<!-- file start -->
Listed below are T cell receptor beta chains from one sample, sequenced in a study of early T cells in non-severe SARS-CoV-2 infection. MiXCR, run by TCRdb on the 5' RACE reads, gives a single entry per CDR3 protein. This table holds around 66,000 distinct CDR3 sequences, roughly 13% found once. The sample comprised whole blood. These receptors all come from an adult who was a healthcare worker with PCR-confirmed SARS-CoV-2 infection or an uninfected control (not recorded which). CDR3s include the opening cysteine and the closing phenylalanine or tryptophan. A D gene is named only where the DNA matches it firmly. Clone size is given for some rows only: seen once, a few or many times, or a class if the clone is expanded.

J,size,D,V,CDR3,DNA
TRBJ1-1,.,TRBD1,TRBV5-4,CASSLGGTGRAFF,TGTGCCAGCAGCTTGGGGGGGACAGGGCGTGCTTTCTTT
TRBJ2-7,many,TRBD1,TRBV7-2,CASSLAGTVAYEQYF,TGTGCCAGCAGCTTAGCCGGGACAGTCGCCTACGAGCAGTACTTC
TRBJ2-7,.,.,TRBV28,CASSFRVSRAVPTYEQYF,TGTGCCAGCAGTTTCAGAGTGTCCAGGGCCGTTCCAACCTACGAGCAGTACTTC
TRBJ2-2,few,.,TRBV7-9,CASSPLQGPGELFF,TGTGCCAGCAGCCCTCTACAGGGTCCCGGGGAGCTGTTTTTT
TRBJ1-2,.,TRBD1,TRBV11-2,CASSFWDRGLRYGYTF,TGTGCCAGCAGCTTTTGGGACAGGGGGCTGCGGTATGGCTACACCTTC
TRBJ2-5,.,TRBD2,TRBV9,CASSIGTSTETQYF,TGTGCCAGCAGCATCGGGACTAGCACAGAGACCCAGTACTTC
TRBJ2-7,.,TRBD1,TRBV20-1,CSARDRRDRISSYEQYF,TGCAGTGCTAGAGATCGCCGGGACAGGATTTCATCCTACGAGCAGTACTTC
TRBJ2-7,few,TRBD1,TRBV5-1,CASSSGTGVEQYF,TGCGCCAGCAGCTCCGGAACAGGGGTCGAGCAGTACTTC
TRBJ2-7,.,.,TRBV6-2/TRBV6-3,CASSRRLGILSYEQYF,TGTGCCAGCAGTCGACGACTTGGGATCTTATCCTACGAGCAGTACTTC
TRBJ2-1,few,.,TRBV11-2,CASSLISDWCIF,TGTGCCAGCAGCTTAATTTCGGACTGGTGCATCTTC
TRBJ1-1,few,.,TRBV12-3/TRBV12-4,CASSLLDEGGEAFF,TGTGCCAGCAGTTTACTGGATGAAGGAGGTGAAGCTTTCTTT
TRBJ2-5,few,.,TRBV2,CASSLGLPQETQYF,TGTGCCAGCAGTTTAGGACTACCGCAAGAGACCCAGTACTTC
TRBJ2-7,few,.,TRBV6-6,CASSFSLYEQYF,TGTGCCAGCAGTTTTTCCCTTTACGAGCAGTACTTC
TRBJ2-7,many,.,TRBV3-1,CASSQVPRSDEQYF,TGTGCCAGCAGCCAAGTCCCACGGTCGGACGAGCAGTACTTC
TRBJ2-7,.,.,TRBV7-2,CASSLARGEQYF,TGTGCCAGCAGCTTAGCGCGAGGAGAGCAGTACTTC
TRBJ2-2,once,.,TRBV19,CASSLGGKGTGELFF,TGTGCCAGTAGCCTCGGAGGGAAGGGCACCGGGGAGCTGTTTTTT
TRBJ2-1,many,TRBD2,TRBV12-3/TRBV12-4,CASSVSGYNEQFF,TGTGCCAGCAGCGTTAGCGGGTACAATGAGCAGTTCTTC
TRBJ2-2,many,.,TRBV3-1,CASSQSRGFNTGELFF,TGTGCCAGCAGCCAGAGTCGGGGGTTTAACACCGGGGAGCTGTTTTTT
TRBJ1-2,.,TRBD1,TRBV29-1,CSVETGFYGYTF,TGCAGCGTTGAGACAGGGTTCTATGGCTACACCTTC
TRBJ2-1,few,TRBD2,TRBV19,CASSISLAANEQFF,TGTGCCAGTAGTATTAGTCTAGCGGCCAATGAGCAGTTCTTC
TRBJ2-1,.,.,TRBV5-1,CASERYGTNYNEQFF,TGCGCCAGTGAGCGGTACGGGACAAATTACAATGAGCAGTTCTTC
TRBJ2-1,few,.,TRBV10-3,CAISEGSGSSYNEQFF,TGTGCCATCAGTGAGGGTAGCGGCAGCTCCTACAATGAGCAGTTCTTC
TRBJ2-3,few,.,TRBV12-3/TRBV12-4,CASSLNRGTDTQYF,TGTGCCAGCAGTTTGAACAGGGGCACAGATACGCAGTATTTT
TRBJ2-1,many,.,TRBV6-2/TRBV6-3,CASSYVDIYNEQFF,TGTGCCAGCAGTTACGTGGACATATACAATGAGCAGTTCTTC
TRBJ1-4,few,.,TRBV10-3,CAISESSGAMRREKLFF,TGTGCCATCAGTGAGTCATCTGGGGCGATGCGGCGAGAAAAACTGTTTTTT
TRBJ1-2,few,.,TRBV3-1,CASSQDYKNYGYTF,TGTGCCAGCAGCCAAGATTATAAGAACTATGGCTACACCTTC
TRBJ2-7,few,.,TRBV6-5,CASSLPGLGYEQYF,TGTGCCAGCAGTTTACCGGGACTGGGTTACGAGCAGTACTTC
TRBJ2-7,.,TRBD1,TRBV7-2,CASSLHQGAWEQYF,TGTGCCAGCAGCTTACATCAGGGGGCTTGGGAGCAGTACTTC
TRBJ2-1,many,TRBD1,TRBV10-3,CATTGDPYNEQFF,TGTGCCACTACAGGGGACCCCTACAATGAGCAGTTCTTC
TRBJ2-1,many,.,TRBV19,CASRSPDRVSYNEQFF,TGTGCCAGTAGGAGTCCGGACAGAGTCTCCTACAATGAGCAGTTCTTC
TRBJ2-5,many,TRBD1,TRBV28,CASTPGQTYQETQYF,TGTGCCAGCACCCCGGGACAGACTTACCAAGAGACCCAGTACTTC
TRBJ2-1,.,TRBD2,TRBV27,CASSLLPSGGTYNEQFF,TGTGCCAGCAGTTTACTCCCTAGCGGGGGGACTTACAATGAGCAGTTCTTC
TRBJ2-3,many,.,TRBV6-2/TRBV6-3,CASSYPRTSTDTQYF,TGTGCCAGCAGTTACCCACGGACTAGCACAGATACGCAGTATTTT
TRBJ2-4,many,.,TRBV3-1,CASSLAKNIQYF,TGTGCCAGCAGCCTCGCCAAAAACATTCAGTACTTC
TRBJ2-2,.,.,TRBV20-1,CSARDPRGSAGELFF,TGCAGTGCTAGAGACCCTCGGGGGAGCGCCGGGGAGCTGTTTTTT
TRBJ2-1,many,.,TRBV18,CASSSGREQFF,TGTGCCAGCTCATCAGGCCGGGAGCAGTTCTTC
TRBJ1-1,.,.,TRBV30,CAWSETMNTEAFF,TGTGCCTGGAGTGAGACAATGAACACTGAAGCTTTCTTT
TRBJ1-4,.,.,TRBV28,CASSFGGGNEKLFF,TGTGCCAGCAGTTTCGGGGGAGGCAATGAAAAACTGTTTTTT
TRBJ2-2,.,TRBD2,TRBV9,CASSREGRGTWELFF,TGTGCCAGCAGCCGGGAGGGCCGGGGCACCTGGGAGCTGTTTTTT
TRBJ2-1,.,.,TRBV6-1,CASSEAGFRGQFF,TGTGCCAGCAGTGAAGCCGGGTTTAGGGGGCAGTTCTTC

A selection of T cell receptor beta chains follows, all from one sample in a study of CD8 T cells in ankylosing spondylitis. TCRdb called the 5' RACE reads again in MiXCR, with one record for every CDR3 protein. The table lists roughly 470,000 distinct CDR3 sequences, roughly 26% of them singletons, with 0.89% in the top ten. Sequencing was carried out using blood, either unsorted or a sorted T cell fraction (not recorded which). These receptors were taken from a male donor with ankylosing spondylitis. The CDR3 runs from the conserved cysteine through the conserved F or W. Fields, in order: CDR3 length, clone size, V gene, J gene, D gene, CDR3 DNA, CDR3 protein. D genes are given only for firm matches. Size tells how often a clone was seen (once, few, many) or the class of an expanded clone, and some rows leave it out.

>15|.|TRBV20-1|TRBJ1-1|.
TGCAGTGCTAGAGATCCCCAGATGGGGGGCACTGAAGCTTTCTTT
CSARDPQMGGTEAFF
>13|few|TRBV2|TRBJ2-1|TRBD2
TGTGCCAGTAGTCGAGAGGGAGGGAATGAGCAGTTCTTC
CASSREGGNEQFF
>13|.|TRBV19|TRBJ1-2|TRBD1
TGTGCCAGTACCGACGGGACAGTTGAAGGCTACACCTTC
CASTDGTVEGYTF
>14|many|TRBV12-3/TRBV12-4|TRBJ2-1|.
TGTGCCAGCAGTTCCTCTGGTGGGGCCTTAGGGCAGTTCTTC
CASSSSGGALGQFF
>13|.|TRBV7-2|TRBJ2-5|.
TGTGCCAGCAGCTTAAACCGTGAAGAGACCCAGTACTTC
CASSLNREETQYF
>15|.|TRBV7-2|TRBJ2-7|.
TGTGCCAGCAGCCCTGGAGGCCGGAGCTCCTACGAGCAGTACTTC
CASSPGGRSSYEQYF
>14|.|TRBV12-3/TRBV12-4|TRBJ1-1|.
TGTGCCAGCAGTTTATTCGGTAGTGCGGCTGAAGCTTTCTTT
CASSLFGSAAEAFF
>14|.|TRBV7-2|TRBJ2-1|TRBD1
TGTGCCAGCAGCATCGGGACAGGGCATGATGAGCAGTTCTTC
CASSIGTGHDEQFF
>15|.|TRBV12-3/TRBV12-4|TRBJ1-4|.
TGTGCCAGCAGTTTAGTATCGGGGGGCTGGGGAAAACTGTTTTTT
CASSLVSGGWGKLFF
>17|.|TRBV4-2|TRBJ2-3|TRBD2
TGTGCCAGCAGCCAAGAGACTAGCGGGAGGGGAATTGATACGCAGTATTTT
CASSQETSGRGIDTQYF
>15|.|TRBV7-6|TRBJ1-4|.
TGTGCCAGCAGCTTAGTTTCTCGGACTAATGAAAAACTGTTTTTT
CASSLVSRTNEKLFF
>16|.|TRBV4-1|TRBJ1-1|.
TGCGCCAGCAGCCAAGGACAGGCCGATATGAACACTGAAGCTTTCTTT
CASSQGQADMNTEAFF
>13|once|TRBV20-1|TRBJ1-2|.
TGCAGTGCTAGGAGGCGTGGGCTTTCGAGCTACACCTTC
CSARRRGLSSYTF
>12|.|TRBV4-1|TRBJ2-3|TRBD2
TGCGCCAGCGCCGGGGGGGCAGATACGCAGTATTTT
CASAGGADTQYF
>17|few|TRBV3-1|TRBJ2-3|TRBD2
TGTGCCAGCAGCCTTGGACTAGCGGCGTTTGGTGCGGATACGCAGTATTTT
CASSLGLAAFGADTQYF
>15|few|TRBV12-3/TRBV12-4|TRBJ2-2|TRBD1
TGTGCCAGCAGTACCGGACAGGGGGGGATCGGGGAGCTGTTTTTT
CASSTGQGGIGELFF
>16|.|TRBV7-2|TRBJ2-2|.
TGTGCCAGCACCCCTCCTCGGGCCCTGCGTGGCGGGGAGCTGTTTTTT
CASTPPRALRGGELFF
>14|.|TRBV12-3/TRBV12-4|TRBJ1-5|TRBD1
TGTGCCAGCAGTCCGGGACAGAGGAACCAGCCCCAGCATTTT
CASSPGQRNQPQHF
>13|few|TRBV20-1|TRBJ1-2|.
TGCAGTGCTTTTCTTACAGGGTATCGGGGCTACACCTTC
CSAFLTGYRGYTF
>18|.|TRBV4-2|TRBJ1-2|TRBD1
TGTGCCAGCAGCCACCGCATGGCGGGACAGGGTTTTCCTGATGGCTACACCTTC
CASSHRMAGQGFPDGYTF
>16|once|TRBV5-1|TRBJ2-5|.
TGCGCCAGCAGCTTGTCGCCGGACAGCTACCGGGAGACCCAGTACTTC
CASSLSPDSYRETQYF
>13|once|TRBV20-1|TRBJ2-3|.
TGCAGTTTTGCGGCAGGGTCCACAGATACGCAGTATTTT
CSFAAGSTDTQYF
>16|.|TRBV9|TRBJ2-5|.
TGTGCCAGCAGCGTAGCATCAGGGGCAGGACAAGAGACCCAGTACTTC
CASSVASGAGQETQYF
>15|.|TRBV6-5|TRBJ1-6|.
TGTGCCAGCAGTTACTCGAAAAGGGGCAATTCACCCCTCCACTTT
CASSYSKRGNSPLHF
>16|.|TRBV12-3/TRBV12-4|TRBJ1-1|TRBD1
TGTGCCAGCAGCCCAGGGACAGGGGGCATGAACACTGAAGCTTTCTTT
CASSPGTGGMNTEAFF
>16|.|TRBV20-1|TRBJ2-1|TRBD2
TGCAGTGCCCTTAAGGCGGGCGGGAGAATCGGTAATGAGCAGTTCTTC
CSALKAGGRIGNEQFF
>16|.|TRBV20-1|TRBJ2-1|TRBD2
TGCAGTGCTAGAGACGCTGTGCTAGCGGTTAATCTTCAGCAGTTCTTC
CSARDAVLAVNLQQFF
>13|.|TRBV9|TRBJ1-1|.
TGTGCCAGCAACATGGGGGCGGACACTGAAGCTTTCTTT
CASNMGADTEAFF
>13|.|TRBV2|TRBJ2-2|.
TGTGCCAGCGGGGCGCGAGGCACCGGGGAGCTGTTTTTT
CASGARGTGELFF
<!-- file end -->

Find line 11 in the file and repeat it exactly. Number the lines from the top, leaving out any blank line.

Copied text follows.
TRBJ2-7,.,.,TRBV6-2/TRBV6-3,CASSRRLGILSYEQYF,TGTGCCAGCAGTCGACGACTTGGGATCTTATCCTACGAGCAGTACTTC